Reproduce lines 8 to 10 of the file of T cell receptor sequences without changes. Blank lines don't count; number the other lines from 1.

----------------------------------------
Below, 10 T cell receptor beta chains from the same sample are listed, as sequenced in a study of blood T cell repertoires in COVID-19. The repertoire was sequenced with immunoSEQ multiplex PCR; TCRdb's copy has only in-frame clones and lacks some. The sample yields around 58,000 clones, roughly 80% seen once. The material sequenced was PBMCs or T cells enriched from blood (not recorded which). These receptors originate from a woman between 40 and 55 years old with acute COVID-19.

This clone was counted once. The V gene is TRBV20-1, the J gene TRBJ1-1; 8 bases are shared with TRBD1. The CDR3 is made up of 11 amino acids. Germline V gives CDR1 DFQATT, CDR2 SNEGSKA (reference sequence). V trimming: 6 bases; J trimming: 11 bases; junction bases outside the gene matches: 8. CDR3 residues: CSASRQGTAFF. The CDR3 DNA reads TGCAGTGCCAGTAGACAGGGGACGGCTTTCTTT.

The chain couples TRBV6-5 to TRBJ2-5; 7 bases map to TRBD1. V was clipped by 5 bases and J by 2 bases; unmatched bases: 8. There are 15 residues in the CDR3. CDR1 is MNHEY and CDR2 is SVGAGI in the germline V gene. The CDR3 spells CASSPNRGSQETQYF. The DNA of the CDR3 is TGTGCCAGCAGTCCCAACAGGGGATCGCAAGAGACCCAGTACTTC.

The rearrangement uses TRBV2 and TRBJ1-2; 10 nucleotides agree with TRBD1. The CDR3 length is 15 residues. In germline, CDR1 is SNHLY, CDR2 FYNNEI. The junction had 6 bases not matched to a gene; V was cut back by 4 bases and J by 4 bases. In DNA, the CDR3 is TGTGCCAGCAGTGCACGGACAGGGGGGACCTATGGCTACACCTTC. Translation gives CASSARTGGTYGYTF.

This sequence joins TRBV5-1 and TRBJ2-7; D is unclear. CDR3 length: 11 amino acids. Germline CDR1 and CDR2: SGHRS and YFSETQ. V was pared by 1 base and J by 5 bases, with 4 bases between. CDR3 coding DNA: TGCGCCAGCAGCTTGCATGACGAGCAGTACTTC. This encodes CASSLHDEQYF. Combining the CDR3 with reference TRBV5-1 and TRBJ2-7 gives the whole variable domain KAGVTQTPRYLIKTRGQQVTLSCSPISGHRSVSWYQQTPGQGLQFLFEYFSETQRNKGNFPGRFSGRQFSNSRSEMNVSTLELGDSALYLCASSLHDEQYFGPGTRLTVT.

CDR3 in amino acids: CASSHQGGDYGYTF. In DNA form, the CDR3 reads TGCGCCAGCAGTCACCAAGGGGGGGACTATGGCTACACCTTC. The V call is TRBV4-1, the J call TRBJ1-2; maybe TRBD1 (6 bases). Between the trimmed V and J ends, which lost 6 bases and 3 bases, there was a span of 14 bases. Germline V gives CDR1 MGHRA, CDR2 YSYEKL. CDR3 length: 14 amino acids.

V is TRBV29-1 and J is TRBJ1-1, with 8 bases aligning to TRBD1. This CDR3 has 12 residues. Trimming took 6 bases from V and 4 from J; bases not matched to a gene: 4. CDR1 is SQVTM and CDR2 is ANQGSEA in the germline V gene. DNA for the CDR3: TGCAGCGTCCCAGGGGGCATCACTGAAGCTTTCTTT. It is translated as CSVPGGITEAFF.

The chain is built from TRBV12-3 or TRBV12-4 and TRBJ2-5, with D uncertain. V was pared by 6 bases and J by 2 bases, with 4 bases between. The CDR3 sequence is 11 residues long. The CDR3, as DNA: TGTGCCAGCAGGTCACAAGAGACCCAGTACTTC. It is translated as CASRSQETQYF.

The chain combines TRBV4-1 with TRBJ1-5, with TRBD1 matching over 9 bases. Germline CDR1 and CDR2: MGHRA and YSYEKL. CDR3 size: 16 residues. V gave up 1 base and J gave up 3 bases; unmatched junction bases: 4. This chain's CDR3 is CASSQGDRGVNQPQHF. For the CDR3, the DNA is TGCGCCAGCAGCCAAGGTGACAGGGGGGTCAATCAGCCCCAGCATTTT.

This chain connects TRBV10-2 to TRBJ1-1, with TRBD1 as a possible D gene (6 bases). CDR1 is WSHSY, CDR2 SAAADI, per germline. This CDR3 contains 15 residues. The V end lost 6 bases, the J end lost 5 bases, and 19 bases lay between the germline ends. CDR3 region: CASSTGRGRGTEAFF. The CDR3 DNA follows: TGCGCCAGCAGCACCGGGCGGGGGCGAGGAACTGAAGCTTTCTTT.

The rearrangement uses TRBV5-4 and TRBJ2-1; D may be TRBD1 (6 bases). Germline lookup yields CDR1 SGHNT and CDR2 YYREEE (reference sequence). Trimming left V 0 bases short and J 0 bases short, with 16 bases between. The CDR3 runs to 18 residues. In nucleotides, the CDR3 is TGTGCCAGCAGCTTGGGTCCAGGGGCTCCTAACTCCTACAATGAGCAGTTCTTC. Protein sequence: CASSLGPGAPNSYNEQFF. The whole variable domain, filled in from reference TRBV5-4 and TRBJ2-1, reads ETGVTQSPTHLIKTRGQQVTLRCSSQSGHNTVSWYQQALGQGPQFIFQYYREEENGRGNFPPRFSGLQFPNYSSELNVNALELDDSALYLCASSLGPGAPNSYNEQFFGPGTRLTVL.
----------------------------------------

The chain is built from TRBV12-3 or TRBV12-4 and TRBJ2-5, with D uncertain. V was pared by 6 bases and J by 2 bases, with 4 bases between. The CDR3 sequence is 11 residues long. The CDR3, as DNA: TGTGCCAGCAGGTCACAAGAGACCCAGTACTTC. It is translated as CASRSQETQYF.

The chain combines TRBV4-1 with TRBJ1-5, with TRBD1 matching over 9 bases. Germline CDR1 and CDR2: MGHRA and YSYEKL. CDR3 size: 16 residues. V gave up 1 base and J gave up 3 bases; unmatched junction bases: 4. This chain's CDR3 is CASSQGDRGVNQPQHF. For the CDR3, the DNA is TGCGCCAGCAGCCAAGGTGACAGGGGGGTCAATCAGCCCCAGCATTTT.

This chain connects TRBV10-2 to TRBJ1-1, with TRBD1 as a possible D gene (6 bases). CDR1 is WSHSY, CDR2 SAAADI, per germline. This CDR3 contains 15 residues. The V end lost 6 bases, the J end lost 5 bases, and 19 bases lay between the germline ends. CDR3 region: CASSTGRGRGTEAFF. The CDR3 DNA follows: TGCGCCAGCAGCACCGGGCGGGGGCGAGGAACTGAAGCTTTCTTT.